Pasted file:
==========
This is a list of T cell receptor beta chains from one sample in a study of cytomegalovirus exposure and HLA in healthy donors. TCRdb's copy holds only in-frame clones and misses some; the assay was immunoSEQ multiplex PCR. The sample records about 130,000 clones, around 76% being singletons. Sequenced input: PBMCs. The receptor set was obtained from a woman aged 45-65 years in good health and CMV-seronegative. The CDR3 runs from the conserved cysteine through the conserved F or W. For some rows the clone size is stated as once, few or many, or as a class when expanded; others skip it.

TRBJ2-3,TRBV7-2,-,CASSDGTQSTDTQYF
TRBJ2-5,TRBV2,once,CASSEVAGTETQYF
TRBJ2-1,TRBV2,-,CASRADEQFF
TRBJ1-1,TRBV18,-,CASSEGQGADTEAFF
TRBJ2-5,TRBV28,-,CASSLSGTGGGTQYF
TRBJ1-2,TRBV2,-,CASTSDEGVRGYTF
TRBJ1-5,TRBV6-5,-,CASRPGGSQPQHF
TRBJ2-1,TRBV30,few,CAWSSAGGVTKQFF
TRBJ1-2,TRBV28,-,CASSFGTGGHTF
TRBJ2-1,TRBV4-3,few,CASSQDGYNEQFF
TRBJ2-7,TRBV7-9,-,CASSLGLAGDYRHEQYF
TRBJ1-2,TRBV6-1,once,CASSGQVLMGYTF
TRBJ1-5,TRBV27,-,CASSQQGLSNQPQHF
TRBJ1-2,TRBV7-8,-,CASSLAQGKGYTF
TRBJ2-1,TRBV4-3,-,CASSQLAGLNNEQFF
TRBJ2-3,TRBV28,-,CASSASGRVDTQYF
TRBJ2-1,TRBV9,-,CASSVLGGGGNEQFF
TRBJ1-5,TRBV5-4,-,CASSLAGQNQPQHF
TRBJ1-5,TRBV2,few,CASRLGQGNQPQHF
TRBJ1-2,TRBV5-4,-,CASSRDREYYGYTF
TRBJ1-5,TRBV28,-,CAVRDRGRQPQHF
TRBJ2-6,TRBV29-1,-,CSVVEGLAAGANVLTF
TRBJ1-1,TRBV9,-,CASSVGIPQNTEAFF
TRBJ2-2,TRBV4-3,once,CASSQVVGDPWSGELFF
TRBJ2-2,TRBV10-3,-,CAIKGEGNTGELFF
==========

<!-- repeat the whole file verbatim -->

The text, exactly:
This is a list of T cell receptor beta chains from one sample in a study of cytomegalovirus exposure and HLA in healthy donors. TCRdb's copy holds only in-frame clones and misses some; the assay was immunoSEQ multiplex PCR. The sample records about 130,000 clones, around 76% being singletons. Sequenced input: PBMCs. The receptor set was obtained from a woman aged 45-65 years in good health and CMV-seronegative. The CDR3 runs from the conserved cysteine through the conserved F or W. For some rows the clone size is stated as once, few or many, or as a class when expanded; others skip it.

TRBJ2-3,TRBV7-2,-,CASSDGTQSTDTQYF
TRBJ2-5,TRBV2,once,CASSEVAGTETQYF
TRBJ2-1,TRBV2,-,CASRADEQFF
TRBJ1-1,TRBV18,-,CASSEGQGADTEAFF
TRBJ2-5,TRBV28,-,CASSLSGTGGGTQYF
TRBJ1-2,TRBV2,-,CASTSDEGVRGYTF
TRBJ1-5,TRBV6-5,-,CASRPGGSQPQHF
TRBJ2-1,TRBV30,few,CAWSSAGGVTKQFF
TRBJ1-2,TRBV28,-,CASSFGTGGHTF
TRBJ2-1,TRBV4-3,few,CASSQDGYNEQFF
TRBJ2-7,TRBV7-9,-,CASSLGLAGDYRHEQYF
TRBJ1-2,TRBV6-1,once,CASSGQVLMGYTF
TRBJ1-5,TRBV27,-,CASSQQGLSNQPQHF
TRBJ1-2,TRBV7-8,-,CASSLAQGKGYTF
TRBJ2-1,TRBV4-3,-,CASSQLAGLNNEQFF
TRBJ2-3,TRBV28,-,CASSASGRVDTQYF
TRBJ2-1,TRBV9,-,CASSVLGGGGNEQFF
TRBJ1-5,TRBV5-4,-,CASSLAGQNQPQHF
TRBJ1-5,TRBV2,few,CASRLGQGNQPQHF
TRBJ1-2,TRBV5-4,-,CASSRDREYYGYTF
TRBJ1-5,TRBV28,-,CAVRDRGRQPQHF
TRBJ2-6,TRBV29-1,-,CSVVEGLAAGANVLTF
TRBJ1-1,TRBV9,-,CASSVGIPQNTEAFF
TRBJ2-2,TRBV4-3,once,CASSQVVGDPWSGELFF
TRBJ2-2,TRBV10-3,-,CAIKGEGNTGELFF